The Use of Talking

There is no end of things in the heart.

Archive for May 2014

September Song

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Well, it’s a long, long time
From May to December.
But the days grow short,
When you reach September . . .

That song has always been a favorite of mine. I’m a fan of the bittersweet, be it chocolate or songs. This May, though, the song hits closer to home. Back in October I officially become a “senior citizen.”

Nicholas_Roerich_in_Tibetan_RobeThe thing of it is, I don’t feel like one. When I look in the mirror, I don’t feel resigned or indignant; I’m incredulous, wondering where this old man with the white beard and the neck bands (that’s what Google says they are) came from. I’m bewildered when someone offers me a seat on the subway. Can’t he see that I’m just as capable of standing as he is?

At sixty-five, I ought to be wiser than I was as a twenty- or thirty- or forty-year-old, at least a little. But somehow I find myself repeating the old mistakes and making new ones.

At sixty-five, I should have accumulated a useful stock of knowledge. After all, I’ve lived with (and in) books all my life, and I’ve always used them as both a resource and a refuge. Instead, I’m constantly reminded of how much I don’t know, of the deep waters I really can’t swim in. (The internet makes it worse; I discover my limitations there every day.)

At sixty-five,, I ought to be able to look back with some satisfaction at what I’ve done. But even my genuine accomplishments (and I do have some, starting with my five children) can be sources of regret for things not done or not done as well as they should have been.

Now, being sixty-five does have its advantages. There all those senior privileges: discounts at museums, on carfare, even at the opera; kind young folks giving you a seat on the subway even if you really don’t want one. And there are the drawbacks as well, aside from having a closer look at the guy who played chess with Max von Sydow in The Seventh Seal.  It may be because I was so late coming to that road I was talking about, but I’m pretty tired of people looking at my son and me and complimenting me on my good-looking grandson. And then there are the disappointments—believe me, not retiring to Florida or Arizona isn’t one of them. In my feyer moods, I thought I’d give myself permission to be eccentric—all right, more eccentric—when I reached this milestone. I saw myself parading around the neighborhood in oriental robes, like Nicolas Roerich (that’s him on the upper left), or at least wearing a homburg and carrying a walking stick. But Mrs. C. put the kibosh on that. Maybe when, Deo volente, I turn seventy, she’ll relent.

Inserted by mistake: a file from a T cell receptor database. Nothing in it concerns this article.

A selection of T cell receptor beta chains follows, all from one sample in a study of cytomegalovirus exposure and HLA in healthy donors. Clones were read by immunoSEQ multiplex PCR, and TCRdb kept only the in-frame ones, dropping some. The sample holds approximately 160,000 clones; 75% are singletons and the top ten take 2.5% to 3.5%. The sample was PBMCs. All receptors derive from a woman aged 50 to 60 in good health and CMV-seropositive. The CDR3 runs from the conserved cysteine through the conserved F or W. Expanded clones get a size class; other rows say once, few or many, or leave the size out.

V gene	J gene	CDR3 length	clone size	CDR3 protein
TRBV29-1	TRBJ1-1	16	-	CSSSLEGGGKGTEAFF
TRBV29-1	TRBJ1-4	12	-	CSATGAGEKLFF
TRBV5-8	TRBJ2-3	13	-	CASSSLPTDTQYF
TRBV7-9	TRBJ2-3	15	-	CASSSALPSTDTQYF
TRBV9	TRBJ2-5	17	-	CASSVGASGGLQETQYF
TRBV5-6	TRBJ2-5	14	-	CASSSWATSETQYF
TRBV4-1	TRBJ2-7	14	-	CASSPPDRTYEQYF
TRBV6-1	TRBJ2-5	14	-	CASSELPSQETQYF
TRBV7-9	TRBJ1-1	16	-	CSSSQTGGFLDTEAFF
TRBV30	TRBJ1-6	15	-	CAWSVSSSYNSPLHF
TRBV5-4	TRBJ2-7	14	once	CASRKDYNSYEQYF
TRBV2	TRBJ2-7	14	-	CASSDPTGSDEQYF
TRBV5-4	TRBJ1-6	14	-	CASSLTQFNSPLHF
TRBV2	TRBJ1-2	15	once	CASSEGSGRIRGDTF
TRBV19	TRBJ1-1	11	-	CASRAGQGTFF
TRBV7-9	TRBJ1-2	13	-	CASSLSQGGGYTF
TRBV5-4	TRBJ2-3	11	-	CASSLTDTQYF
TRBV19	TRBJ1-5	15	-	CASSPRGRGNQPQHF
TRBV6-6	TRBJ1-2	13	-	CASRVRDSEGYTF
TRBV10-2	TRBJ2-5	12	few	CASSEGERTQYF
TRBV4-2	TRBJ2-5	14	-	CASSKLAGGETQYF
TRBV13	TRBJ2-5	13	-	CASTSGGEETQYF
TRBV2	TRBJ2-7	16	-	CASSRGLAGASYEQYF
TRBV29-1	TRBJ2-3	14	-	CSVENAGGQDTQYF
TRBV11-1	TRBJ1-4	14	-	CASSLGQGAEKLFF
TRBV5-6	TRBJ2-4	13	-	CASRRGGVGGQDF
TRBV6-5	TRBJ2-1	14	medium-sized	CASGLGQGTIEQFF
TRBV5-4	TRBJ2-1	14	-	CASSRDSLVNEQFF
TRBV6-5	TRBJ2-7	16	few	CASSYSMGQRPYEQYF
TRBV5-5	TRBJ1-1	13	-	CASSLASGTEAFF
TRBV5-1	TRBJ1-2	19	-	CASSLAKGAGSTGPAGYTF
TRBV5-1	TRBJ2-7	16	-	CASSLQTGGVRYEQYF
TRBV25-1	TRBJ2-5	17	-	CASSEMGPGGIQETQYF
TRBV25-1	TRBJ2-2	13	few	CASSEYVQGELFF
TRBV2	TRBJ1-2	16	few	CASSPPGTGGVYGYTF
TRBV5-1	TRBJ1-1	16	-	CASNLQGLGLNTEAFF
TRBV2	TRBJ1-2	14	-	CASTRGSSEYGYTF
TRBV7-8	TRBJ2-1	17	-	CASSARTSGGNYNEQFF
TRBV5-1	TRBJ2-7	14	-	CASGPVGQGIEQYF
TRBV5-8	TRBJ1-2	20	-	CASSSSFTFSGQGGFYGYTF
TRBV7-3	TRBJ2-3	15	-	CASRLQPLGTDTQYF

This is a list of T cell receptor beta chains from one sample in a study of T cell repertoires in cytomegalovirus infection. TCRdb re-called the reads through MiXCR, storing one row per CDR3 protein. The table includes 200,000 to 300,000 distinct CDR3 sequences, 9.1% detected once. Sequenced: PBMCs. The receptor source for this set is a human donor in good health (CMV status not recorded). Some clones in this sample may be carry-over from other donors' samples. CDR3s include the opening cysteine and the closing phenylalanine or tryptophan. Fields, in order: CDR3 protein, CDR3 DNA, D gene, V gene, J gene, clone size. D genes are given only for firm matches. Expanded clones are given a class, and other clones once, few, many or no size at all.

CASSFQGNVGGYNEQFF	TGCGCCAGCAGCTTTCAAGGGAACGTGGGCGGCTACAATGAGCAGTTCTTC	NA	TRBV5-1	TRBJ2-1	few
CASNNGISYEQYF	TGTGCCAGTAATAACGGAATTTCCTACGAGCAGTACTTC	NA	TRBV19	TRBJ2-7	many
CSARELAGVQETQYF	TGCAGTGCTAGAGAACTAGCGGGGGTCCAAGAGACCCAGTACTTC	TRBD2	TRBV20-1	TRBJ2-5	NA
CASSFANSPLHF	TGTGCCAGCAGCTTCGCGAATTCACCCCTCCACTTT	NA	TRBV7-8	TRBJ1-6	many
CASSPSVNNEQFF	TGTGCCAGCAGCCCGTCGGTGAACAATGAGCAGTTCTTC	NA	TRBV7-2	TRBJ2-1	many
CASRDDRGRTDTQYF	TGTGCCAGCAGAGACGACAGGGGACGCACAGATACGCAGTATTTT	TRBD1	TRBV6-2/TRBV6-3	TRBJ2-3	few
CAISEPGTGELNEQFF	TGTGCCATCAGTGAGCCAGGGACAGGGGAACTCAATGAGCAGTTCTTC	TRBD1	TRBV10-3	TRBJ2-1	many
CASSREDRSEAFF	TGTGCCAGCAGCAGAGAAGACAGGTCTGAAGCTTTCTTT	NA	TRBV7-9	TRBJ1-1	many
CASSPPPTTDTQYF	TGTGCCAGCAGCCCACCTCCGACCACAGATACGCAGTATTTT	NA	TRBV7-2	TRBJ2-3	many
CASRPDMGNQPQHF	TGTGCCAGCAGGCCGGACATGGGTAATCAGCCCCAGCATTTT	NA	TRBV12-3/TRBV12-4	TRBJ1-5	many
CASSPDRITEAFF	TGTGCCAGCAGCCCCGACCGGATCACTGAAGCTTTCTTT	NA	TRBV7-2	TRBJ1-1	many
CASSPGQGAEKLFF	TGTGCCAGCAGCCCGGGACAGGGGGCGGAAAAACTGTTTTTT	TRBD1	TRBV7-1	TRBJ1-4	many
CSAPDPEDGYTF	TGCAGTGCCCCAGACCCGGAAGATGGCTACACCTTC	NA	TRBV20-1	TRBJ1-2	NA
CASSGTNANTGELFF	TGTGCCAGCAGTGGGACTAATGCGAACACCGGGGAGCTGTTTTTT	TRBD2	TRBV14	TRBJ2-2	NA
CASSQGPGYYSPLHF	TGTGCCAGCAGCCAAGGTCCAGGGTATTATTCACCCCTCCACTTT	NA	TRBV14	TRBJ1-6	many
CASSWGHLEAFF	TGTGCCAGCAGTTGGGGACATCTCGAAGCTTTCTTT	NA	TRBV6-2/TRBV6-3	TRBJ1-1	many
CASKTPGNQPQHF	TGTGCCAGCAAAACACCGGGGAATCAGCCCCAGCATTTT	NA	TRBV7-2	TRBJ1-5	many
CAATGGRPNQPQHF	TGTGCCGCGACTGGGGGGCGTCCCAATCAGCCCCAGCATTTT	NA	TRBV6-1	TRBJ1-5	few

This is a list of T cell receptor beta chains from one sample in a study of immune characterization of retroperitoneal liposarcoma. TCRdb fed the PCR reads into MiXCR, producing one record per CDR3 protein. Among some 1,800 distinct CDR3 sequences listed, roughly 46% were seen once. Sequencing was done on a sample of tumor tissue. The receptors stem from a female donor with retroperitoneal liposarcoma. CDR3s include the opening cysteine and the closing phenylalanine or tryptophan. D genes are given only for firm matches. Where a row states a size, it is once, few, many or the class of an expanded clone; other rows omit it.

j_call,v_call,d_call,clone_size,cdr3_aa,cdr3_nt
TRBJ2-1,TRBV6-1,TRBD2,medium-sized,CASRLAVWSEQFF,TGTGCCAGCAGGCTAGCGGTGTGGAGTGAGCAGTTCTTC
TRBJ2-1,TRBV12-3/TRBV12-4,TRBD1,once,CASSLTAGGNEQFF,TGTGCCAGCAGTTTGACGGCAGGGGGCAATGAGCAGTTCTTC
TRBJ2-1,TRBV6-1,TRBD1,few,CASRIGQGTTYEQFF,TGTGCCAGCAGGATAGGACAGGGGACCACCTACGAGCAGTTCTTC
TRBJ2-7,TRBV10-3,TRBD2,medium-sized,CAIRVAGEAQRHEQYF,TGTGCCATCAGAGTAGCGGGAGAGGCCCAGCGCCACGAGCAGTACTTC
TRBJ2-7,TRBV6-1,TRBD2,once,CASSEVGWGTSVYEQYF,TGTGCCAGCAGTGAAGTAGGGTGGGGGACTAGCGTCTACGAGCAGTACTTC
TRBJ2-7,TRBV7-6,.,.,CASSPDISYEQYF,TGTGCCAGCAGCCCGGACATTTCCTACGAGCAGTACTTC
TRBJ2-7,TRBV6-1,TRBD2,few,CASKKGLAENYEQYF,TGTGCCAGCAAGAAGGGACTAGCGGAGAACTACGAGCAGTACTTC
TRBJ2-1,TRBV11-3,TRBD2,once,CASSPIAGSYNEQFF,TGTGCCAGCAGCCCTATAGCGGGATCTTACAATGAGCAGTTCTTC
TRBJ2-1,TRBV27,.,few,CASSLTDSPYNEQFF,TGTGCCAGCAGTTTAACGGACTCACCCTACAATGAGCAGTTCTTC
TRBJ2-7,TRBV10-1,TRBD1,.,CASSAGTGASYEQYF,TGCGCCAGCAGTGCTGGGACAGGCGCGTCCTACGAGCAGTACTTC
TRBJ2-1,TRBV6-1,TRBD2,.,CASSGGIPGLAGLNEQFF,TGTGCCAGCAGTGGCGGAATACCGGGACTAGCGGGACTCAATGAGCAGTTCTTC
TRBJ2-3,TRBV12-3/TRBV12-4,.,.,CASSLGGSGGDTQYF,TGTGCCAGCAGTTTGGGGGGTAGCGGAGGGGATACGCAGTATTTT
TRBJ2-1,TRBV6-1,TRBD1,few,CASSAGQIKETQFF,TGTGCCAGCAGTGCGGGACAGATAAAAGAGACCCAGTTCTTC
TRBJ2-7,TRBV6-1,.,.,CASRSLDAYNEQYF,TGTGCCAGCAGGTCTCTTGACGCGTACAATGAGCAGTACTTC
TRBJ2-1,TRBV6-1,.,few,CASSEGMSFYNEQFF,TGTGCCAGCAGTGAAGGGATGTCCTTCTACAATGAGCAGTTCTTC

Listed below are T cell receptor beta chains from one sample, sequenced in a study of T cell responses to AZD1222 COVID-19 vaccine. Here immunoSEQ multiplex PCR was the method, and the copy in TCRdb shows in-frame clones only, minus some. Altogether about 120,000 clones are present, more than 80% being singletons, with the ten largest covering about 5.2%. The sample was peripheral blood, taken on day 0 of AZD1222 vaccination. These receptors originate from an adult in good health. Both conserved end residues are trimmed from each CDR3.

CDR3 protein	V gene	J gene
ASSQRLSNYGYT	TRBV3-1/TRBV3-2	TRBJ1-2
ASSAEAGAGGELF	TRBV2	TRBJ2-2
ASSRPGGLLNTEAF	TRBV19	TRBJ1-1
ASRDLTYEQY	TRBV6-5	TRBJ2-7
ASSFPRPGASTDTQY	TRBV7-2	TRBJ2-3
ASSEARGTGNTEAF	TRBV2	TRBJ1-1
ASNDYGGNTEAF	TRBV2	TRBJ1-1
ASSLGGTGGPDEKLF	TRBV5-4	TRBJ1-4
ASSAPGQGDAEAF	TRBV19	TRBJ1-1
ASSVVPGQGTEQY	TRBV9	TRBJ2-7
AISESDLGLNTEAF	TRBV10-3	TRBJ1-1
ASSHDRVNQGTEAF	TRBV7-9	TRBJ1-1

Oh, and if you have a homburg or a walking stick you’re looking to get rid of, drop me an email.

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Written by hans castorp

May 2, 2014 at 5:57 pm

Posted in Autobiography

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The Pope

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Last night I dictated a post about Pope Francis. It was cranky, mannered, and not entirely coherent. Fortunately, when I tried to transfer it to WordPress, it disappeared. I’m not going to try to reconstruct it now. But let’s just say I’m puzzled and even a bit frightened about what’s been going on in Rome. Try as I might, I can’t warm up to Francis. The daily homilies, the omnipresence in the media, the (maybe not so) off-the-cuff remarks, the protracted tease about communion for the divorced, and now the rehabilitation of Fr. Fagan; it’s all too much for me.

No doubt a lot of this is a reflection of my own insecurities. Most of the time, and especially lately, my faith seems tenuous. I feel like I’m desperately trying to hold on to allege that juts out over an abyss. Maybe I’m looking for a kind of certitude that just isn’t in the cards. Maybe so much of my mind and heart is taken up by frustrations and anxieties that I can’t help projecting them everywhere. So I can’t credit myself with seeing particularly clearly. But I can be pretty sure that it would be very, very hard for me to become a Catholic today.

For now, I’m just trying to live with my uncertainties. The alternatives to the church of Peter, as far as I’m concerned, just don’t exist. But for me, at least, these are hard, hard times to be a Catholic.

 

Written by hans castorp

May 1, 2014 at 9:31 am

Posted in Uncategorized

Tagged with

Coming Back

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It’s been a long time since I posted here. It’s not that I haven’t had anything to say, but that I’ve had a lot of trouble figuring out how to say it. And, of course, there has been my constant, but usually losing, battle with my demons.

Anyway, I’ll leave the explanations for later, if I make any at all. What, after all, is the use of talking?

Written by hans castorp

May 1, 2014 at 9:28 am

Posted in Uncategorized

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